Medium Artwork: Painting
City Castelsardo, Sardinia | Region Italy | Old kingdom Aragon
|Body Waisted||Strings 6 strings||Neck Long||Pegbox Sickle|
|Bridge Fixed||Frets Yes||Back Flat||Pegs Lateral|
|Technique Plucked fingers thumb in|
Tempera and oil on wood with gold background. Dates from before 1492. The vihuelist is one of six large and three small angel musicians who surround the Madonna and Child that forms the central panel of the Retablo di Castelsardo, in the Cattedrale di Sant'Antonio abate, Castelsardo Sardinia, by the Maestro di Castelsardo.
The angel is depicted playing a small vihuela of similar construction and appearance to the other two vihuelas painted by the same artist. Body: shallow, incurved waists with both bouts of approximately the same width. At the lower end of the soundboard is a small fixed bridge small with the strings tied to it and located close to the bottom of the soundboard. The one small soundhole placed close to the top of the soundboard with its centre at the widest point of the upper bout. It has a long neck with 8 or more frets. The length of the neck suggests that it joins the body at about the 14th fret. The neck ends with a sickle-shaped pegbox that has !0 or more pegs are visible. Six strings are clearly shown in front of the plucking hand. The plucking position of the right hand shows the thumb and index finger in almost the same plane, although it might be an indication of thumb-under technique. The left hand fingers are not painted in any set position. The shallow ribs and the the colour of the neck (the same as the body) suggest that it may have been a monoxylic construction.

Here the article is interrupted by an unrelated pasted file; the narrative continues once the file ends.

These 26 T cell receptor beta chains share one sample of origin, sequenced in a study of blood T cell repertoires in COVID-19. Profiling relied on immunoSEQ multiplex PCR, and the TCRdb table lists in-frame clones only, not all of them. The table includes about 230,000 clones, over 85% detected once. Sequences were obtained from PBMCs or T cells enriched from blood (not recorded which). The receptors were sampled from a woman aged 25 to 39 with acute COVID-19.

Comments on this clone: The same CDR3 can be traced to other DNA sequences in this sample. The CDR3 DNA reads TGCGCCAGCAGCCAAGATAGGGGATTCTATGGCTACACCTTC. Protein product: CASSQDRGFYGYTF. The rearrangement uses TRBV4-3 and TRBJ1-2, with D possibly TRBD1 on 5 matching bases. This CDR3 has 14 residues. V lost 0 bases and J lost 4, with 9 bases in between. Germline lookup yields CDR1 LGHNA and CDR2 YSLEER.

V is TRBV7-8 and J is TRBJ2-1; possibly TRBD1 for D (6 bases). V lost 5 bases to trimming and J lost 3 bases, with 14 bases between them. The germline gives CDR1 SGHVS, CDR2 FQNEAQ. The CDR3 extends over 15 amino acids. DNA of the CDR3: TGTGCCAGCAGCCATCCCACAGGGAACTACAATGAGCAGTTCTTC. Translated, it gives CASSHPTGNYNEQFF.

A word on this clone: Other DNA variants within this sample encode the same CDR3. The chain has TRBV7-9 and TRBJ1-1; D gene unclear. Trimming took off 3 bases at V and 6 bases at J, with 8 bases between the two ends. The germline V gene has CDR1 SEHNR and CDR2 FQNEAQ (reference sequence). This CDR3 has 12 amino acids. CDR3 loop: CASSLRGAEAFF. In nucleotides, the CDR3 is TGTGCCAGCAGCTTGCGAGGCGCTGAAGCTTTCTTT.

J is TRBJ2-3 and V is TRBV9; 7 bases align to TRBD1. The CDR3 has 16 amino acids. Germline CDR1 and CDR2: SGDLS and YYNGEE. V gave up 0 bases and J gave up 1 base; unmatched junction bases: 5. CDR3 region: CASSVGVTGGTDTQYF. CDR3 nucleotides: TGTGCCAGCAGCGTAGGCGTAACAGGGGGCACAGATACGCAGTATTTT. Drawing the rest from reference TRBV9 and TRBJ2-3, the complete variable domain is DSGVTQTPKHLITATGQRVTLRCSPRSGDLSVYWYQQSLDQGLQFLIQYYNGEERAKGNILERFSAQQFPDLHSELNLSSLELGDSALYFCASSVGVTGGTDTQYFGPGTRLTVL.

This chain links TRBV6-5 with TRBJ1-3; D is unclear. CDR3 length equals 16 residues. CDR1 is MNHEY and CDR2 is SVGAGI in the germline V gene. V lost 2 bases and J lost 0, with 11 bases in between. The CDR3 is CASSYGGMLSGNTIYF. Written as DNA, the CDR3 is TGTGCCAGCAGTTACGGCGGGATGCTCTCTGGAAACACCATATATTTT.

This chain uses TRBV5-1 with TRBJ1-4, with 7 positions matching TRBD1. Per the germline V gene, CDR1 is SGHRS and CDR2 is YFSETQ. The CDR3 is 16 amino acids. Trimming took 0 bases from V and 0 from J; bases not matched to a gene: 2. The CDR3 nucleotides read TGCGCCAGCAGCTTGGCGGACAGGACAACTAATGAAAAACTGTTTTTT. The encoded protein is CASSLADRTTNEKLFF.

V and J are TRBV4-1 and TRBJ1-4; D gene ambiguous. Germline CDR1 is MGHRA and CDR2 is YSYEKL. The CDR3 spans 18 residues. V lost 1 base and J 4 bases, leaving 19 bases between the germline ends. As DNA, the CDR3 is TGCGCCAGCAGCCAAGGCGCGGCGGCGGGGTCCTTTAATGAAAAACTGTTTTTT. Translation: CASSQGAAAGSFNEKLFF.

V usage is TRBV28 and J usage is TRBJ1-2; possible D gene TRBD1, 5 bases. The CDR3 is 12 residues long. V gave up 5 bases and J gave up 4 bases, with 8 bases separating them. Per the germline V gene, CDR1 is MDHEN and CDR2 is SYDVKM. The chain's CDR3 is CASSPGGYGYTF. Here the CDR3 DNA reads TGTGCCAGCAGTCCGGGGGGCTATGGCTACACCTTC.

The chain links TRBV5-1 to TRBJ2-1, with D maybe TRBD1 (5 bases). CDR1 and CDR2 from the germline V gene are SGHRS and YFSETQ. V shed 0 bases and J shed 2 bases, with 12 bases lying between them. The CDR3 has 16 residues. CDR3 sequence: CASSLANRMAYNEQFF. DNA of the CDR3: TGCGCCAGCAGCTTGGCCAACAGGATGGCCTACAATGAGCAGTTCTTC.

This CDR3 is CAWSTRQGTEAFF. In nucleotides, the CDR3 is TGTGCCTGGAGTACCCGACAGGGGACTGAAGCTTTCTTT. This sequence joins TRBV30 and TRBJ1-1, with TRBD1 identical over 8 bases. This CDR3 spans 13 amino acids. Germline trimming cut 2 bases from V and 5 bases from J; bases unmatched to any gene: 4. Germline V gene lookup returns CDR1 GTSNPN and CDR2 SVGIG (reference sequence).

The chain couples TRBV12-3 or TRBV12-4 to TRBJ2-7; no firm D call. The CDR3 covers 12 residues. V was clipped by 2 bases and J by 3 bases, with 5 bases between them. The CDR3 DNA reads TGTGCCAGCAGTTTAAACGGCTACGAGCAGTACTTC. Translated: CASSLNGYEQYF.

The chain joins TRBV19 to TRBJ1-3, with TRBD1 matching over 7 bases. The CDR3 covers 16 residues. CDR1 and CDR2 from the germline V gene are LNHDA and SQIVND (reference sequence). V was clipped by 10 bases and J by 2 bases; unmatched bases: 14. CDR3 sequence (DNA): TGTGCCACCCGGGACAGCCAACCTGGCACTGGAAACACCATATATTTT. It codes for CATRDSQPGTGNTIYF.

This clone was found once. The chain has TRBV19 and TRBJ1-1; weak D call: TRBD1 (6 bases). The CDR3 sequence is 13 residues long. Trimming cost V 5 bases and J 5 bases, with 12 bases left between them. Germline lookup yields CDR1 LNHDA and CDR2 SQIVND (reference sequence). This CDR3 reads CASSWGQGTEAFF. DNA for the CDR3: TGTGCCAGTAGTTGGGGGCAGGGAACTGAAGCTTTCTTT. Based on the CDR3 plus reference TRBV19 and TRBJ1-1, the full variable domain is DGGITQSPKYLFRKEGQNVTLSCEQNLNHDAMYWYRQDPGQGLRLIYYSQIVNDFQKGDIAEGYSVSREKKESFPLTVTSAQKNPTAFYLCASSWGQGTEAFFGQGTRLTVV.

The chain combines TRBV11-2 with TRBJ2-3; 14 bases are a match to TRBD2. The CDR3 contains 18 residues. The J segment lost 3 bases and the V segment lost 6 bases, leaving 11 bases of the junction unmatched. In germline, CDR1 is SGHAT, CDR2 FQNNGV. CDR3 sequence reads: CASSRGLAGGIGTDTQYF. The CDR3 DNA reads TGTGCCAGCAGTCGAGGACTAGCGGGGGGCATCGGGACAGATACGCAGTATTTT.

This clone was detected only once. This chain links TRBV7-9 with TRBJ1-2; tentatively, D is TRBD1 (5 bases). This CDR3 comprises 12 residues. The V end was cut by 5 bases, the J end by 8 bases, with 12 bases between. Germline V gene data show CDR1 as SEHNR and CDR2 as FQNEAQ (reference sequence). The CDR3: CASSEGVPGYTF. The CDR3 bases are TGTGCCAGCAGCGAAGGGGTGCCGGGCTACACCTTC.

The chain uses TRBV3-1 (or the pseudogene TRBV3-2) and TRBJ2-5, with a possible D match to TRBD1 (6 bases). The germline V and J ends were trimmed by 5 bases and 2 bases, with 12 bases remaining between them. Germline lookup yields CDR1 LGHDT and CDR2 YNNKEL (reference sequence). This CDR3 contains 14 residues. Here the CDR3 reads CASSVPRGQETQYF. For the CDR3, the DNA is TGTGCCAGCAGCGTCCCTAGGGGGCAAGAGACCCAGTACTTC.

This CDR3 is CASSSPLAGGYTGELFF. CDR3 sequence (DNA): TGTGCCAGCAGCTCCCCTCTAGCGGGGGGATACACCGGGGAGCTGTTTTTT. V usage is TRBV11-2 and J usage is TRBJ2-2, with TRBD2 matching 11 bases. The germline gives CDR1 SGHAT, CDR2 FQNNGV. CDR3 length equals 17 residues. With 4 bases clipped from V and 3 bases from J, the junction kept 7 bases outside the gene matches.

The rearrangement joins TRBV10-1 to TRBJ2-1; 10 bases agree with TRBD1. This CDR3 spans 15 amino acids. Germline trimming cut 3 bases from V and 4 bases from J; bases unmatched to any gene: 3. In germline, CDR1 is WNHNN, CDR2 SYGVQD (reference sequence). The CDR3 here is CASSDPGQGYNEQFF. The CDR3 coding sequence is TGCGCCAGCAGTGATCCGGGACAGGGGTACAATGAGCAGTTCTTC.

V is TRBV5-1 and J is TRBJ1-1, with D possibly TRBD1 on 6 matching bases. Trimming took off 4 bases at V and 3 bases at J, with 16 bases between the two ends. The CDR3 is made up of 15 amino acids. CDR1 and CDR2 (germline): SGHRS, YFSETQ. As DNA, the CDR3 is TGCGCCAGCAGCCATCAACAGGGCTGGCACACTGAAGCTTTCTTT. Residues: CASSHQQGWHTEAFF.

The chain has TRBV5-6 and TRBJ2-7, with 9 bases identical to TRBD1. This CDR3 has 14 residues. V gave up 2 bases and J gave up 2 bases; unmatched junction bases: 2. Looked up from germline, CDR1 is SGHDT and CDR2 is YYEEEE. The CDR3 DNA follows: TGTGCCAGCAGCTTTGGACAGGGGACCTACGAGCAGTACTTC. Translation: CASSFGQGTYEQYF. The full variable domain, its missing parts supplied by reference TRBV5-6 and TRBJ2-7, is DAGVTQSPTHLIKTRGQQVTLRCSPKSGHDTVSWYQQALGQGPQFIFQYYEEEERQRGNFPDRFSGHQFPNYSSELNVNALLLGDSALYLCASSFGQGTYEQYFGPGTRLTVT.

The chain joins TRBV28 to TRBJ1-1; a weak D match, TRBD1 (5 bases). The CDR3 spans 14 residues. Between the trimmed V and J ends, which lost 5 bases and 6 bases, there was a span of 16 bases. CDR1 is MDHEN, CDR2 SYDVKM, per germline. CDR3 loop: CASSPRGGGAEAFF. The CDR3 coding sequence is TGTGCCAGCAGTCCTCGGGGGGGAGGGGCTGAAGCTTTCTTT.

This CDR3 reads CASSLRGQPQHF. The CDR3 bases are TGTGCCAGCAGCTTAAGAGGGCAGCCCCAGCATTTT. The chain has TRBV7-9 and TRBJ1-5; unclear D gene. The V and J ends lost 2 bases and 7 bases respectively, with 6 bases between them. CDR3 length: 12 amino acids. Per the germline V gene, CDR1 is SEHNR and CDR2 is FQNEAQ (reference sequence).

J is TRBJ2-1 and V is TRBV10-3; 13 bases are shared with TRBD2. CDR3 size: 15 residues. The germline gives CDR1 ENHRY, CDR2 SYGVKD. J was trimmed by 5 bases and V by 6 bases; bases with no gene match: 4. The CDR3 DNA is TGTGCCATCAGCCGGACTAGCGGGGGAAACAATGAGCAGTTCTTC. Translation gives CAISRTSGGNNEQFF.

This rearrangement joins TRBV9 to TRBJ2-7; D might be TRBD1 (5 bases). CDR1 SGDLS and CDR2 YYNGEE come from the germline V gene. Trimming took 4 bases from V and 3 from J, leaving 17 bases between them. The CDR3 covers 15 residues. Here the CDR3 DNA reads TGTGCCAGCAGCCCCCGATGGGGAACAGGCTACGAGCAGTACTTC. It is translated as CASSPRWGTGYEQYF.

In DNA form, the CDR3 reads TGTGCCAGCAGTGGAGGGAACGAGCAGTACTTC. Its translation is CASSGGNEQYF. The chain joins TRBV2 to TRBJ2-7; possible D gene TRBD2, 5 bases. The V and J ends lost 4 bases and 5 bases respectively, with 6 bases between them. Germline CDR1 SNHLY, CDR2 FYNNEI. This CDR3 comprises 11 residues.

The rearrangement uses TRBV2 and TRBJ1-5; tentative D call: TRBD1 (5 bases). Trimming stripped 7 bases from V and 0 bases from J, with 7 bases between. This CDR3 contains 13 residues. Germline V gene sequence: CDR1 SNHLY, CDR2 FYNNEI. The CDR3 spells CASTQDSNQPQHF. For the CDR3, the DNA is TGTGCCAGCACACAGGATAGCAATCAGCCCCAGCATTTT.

Griffiths, John. “Guárdame las vacas”. Diccionario de la música española e hispanoamericana. Ed. Emilio Casares Rodicio. Madrid: Sociedad General de Autores y Editores, 1999-2002. Vol. 5, 937-38 (1999).
Pasolini, Alessandra (ed.). I retabli sardo-catalani dalla ﬁne del XV agli inizi del XVI secolo e il Maestro di Castelsardo. Atti delle Giornate di Studio Cagliari, Cittadella dei Musei 13-14 dicembre 2012. Cagliari: Janus, 2013.